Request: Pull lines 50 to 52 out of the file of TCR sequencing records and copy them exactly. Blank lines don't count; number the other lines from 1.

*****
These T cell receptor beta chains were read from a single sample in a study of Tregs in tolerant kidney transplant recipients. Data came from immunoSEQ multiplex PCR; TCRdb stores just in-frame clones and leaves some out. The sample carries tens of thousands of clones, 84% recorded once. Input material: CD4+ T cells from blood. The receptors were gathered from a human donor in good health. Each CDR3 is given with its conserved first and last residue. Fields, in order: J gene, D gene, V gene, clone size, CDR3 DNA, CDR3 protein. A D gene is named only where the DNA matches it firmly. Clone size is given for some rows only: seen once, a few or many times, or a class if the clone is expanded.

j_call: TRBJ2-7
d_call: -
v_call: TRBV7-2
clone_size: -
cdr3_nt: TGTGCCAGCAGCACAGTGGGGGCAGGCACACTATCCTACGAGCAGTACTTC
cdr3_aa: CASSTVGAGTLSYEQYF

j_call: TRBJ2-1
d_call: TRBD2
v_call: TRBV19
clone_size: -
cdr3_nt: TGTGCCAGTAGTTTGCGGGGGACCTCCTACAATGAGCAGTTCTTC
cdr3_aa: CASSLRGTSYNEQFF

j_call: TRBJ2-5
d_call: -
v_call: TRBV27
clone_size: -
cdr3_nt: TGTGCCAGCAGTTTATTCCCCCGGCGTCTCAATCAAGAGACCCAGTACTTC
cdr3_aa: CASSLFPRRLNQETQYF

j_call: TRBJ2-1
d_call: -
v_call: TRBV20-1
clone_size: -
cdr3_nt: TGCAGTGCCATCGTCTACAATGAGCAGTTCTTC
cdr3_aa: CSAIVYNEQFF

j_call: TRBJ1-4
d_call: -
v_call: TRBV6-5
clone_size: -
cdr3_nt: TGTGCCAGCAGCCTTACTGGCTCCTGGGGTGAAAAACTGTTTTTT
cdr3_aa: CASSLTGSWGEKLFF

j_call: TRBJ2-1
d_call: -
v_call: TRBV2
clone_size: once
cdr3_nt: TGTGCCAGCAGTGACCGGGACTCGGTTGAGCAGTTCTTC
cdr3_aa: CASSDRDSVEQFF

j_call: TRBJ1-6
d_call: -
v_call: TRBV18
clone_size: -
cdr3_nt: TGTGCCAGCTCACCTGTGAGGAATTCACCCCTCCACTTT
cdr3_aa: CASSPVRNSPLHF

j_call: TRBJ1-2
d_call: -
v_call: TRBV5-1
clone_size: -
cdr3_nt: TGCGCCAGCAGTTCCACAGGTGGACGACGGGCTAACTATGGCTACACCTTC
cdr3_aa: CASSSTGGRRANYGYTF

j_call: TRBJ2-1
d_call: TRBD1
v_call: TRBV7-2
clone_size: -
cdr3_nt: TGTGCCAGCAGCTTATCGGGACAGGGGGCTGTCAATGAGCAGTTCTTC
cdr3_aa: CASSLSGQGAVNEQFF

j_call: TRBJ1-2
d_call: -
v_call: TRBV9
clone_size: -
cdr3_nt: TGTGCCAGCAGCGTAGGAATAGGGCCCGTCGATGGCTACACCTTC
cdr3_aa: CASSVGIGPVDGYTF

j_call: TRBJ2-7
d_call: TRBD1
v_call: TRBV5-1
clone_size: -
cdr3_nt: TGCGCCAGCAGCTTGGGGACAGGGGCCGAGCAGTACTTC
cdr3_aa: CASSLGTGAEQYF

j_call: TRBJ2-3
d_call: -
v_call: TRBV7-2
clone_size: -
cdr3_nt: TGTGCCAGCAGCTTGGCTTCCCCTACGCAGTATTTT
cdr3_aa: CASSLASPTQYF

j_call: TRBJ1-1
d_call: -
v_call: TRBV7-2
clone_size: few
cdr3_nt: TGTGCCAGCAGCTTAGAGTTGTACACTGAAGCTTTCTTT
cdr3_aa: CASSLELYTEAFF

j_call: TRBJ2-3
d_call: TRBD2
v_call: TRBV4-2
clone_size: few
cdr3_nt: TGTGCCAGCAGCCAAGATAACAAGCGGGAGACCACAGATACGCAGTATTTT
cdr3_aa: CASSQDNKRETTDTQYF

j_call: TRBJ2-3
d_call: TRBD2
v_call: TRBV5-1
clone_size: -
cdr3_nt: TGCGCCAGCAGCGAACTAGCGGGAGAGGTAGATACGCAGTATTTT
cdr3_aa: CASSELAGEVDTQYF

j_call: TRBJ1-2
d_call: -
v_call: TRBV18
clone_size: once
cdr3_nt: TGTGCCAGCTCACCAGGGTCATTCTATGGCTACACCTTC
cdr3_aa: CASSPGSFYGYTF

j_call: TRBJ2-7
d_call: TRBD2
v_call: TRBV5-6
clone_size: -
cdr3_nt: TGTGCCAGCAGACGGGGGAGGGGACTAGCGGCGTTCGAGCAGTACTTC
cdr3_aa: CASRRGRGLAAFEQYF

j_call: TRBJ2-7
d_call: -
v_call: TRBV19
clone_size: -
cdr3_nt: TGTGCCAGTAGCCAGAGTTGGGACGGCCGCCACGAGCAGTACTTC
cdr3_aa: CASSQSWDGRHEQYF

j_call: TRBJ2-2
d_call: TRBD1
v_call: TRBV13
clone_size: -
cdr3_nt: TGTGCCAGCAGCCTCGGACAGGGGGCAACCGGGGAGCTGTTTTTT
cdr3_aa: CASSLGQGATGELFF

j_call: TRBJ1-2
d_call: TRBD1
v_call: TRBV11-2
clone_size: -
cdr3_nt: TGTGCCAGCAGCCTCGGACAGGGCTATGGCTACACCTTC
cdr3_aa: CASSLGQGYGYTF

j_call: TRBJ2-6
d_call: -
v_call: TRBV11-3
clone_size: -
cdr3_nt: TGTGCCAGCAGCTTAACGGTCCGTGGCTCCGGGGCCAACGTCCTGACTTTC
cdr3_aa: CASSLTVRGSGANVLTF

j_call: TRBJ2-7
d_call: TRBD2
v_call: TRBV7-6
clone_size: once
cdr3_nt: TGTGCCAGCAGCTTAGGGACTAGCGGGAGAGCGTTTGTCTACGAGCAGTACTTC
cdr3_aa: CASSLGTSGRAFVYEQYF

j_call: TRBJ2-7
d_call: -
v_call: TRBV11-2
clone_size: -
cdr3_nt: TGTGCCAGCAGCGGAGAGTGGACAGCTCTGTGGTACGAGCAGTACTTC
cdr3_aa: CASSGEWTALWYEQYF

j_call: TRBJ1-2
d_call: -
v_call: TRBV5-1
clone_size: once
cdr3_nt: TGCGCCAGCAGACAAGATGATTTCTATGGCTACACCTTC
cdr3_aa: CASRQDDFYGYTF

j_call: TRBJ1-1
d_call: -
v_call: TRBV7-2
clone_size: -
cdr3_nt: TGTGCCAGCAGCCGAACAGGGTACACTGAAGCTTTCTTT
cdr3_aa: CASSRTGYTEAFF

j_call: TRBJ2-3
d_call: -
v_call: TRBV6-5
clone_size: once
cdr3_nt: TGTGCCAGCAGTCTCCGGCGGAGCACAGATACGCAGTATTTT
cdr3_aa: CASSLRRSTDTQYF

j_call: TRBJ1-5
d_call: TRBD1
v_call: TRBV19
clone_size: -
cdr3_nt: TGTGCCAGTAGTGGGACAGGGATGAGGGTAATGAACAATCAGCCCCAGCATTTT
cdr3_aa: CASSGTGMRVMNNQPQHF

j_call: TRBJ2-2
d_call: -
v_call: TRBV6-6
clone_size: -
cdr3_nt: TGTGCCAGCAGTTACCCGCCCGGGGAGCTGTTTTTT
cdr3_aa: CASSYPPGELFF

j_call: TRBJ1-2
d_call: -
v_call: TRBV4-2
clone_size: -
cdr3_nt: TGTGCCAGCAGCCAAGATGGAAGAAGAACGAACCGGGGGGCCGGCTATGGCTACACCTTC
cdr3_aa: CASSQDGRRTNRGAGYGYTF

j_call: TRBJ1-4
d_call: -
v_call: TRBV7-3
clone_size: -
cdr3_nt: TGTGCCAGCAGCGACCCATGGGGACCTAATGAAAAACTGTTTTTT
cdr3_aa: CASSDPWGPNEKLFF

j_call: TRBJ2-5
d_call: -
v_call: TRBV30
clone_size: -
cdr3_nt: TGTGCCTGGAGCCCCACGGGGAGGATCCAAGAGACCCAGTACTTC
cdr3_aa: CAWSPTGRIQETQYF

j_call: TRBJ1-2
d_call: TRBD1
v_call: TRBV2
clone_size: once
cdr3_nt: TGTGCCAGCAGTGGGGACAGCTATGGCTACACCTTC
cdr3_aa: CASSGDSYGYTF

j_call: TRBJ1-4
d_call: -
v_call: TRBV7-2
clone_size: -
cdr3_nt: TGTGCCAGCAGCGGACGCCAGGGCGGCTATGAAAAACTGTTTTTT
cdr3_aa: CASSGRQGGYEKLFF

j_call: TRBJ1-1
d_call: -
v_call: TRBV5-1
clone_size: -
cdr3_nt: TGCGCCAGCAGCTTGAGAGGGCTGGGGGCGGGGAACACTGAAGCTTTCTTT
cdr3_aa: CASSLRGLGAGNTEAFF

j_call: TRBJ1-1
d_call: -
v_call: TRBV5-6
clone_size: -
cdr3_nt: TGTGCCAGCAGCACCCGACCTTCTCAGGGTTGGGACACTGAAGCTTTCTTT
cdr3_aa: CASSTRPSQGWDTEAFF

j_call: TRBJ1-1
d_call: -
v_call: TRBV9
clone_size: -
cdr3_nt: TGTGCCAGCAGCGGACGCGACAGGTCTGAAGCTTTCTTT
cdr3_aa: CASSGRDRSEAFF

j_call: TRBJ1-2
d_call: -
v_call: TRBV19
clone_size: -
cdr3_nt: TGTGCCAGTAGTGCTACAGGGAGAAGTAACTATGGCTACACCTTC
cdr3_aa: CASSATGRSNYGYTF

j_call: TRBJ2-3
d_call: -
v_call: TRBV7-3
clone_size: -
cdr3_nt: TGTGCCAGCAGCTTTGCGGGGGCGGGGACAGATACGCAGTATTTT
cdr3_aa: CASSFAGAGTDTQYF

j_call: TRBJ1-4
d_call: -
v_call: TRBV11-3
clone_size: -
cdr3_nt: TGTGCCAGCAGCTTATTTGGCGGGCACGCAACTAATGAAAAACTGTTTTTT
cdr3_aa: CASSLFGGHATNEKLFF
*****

j_call: TRBJ2-1
d_call: TRBD1
v_call: TRBV7-2